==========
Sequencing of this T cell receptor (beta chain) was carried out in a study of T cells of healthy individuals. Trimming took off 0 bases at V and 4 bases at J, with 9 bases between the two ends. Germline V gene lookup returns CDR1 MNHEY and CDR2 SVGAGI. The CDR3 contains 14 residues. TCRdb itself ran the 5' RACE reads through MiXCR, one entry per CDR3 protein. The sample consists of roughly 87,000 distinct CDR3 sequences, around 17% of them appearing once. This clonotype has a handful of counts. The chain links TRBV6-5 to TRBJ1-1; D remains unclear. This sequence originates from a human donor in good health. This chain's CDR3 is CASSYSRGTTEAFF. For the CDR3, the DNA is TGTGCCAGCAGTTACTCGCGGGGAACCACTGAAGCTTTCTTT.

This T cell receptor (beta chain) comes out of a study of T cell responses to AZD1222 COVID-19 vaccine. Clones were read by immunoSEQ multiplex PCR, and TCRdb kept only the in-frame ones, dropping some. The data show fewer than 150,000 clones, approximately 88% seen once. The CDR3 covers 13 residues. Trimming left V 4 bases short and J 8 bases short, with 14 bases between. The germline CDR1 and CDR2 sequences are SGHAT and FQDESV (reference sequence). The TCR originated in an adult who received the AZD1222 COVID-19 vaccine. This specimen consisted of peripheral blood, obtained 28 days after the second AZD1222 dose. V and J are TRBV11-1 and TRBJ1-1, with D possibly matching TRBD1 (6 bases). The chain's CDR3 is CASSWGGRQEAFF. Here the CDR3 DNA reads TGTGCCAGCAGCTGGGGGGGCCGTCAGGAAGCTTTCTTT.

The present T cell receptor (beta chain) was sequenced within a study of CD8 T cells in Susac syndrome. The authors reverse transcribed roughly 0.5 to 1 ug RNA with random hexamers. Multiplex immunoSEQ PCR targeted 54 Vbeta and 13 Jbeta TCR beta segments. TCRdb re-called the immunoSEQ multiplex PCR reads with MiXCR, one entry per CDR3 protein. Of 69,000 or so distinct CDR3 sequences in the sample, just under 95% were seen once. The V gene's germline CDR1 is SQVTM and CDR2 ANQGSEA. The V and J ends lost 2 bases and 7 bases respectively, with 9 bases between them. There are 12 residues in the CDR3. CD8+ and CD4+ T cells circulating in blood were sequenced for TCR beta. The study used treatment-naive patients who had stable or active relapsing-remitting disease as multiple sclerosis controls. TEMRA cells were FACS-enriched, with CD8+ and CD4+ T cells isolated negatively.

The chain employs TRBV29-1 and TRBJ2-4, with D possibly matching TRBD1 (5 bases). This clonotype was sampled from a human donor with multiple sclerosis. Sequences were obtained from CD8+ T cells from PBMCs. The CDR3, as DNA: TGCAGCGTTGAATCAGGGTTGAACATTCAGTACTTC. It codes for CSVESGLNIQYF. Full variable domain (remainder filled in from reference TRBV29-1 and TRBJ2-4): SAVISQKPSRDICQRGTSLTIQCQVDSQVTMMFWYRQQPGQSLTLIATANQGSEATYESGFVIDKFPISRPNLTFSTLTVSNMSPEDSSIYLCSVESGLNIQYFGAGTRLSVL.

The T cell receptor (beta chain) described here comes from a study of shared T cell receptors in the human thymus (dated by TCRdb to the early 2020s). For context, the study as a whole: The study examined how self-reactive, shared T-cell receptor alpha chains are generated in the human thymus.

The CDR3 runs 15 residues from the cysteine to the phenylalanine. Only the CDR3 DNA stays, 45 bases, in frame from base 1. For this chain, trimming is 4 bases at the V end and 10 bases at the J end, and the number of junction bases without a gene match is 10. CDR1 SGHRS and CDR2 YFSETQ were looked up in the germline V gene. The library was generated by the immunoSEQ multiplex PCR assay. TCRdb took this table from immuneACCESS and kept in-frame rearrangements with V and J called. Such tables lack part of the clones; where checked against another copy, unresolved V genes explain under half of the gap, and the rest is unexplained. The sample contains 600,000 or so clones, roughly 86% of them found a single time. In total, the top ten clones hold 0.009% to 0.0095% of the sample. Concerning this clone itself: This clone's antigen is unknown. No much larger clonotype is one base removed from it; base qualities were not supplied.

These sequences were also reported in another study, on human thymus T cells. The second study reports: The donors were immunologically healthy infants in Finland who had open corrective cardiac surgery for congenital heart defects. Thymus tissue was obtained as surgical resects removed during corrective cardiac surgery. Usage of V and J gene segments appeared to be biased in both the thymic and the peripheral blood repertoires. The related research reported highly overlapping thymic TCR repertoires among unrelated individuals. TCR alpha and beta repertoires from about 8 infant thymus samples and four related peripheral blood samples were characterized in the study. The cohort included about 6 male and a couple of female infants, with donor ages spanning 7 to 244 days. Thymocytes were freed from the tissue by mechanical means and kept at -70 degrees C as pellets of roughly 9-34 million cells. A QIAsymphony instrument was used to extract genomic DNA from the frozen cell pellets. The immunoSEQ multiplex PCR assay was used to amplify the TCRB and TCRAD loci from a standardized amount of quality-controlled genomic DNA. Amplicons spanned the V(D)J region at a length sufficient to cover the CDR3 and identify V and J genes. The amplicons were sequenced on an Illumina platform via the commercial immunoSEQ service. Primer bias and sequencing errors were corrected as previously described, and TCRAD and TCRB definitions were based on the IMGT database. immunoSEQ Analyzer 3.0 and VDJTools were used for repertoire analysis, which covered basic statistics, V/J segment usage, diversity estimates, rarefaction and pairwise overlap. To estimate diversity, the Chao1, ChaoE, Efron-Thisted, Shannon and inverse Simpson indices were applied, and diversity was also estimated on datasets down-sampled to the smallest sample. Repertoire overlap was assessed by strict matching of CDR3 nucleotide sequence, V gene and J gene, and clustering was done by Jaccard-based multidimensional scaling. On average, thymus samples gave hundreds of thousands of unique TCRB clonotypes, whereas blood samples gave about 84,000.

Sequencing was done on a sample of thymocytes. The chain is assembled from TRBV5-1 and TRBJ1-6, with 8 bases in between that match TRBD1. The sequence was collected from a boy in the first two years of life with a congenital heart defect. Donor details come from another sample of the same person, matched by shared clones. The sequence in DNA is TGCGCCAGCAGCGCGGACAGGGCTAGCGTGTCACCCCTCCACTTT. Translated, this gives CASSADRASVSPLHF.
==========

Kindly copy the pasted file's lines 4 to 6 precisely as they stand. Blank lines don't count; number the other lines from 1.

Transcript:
The chain employs TRBV29-1 and TRBJ2-4, with D possibly matching TRBD1 (5 bases). This clonotype was sampled from a human donor with multiple sclerosis. Sequences were obtained from CD8+ T cells from PBMCs. The CDR3, as DNA: TGCAGCGTTGAATCAGGGTTGAACATTCAGTACTTC. It codes for CSVESGLNIQYF. Full variable domain (remainder filled in from reference TRBV29-1 and TRBJ2-4): SAVISQKPSRDICQRGTSLTIQCQVDSQVTMMFWYRQQPGQSLTLIATANQGSEATYESGFVIDKFPISRPNLTFSTLTVSNMSPEDSSIYLCSVESGLNIQYFGAGTRLSVL.

The T cell receptor (beta chain) described here comes from a study of shared T cell receptors in the human thymus (dated by TCRdb to the early 2020s). For context, the study as a whole: The study examined how self-reactive, shared T-cell receptor alpha chains are generated in the human thymus.

The CDR3 runs 15 residues from the cysteine to the phenylalanine. Only the CDR3 DNA stays, 45 bases, in frame from base 1. For this chain, trimming is 4 bases at the V end and 10 bases at the J end, and the number of junction bases without a gene match is 10. CDR1 SGHRS and CDR2 YFSETQ were looked up in the germline V gene. The library was generated by the immunoSEQ multiplex PCR assay. TCRdb took this table from immuneACCESS and kept in-frame rearrangements with V and J called. Such tables lack part of the clones; where checked against another copy, unresolved V genes explain under half of the gap, and the rest is unexplained. The sample contains 600,000 or so clones, roughly 86% of them found a single time. In total, the top ten clones hold 0.009% to 0.0095% of the sample. Concerning this clone itself: This clone's antigen is unknown. No much larger clonotype is one base removed from it; base qualities were not supplied.